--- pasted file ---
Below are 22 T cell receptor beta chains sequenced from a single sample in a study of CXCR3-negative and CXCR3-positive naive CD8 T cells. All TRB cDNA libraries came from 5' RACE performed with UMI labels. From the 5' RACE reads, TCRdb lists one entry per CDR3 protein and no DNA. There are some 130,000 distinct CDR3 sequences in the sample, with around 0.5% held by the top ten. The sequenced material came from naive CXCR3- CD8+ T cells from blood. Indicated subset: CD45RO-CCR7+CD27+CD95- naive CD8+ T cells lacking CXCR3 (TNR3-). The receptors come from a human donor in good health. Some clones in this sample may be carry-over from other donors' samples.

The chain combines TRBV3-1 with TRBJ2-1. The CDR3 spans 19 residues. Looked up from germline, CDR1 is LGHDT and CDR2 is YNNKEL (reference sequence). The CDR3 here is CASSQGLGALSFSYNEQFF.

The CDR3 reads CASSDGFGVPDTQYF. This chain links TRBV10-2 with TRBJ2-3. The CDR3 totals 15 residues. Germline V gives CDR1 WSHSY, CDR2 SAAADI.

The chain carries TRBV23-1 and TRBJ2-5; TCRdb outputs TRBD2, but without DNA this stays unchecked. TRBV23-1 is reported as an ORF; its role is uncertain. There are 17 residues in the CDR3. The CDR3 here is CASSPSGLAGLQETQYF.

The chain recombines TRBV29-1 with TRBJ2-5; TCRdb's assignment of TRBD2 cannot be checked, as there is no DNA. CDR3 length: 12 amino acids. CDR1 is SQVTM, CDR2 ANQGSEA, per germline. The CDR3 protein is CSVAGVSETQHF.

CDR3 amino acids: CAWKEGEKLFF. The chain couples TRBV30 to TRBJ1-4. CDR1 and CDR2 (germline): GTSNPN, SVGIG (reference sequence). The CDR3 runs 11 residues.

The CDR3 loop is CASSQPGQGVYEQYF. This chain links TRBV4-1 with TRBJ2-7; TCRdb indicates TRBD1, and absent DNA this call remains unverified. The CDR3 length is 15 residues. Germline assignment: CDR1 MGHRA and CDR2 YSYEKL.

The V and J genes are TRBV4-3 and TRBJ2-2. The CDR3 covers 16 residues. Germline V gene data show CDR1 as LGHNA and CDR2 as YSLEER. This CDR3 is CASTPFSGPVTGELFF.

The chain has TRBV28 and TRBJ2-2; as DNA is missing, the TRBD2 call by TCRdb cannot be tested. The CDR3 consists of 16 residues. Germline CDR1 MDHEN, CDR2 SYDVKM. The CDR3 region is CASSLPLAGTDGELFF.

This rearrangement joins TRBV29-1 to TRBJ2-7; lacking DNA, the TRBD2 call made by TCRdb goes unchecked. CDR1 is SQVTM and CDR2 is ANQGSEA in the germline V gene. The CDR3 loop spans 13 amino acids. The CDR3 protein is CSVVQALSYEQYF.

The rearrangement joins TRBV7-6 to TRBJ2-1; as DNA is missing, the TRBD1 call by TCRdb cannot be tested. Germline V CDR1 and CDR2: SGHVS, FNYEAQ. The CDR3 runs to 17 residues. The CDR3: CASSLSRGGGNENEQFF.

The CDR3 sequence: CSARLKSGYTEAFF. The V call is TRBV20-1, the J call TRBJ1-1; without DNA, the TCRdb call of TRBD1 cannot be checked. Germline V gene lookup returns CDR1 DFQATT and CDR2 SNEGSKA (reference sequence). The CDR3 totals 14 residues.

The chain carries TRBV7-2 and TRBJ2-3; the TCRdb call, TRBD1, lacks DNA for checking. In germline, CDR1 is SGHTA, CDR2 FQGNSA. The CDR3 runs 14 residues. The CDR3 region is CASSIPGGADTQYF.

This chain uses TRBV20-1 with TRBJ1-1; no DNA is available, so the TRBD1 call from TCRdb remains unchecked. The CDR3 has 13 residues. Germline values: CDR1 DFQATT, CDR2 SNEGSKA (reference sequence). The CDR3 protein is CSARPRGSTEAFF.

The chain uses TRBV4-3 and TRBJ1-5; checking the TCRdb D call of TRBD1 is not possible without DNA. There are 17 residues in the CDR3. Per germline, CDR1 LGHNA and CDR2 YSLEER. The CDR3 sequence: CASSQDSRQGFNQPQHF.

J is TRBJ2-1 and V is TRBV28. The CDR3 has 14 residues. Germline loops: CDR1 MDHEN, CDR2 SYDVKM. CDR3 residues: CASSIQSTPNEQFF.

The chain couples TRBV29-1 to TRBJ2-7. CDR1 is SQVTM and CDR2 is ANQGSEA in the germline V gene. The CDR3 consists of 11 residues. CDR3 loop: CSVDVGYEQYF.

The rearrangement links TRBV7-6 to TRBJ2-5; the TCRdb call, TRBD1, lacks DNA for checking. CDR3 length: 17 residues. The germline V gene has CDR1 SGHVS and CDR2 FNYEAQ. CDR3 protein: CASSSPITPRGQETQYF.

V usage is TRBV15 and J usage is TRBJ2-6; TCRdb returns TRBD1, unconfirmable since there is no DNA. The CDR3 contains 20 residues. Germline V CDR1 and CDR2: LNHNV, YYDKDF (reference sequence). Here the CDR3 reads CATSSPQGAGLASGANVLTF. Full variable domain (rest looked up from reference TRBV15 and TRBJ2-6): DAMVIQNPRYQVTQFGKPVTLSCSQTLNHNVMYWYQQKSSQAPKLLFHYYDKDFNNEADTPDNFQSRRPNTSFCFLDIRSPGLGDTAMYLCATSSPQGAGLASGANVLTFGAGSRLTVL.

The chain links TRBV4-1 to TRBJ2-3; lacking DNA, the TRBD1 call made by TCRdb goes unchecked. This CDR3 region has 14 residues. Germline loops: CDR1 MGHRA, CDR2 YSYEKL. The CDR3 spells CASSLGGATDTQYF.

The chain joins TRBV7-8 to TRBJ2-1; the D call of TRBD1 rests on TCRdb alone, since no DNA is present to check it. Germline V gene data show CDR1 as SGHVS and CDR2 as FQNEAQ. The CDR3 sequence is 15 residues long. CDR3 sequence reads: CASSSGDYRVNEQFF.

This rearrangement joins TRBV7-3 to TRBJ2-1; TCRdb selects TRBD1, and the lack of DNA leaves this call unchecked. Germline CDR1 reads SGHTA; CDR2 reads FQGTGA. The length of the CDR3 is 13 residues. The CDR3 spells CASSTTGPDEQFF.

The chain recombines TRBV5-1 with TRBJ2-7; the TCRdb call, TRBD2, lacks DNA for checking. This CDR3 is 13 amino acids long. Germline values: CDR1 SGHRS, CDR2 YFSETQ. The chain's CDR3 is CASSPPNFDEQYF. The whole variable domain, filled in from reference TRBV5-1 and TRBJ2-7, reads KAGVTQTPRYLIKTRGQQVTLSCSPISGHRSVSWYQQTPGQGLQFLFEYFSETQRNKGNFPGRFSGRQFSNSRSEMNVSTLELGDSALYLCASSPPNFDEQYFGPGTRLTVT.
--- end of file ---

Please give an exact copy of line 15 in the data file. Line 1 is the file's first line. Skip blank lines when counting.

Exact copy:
The chain uses TRBV4-3 and TRBJ1-5; checking the TCRdb D call of TRBD1 is not possible without DNA. There are 17 residues in the CDR3. Per germline, CDR1 LGHNA and CDR2 YSLEER. The CDR3 sequence: CASSQDSRQGFNQPQHF.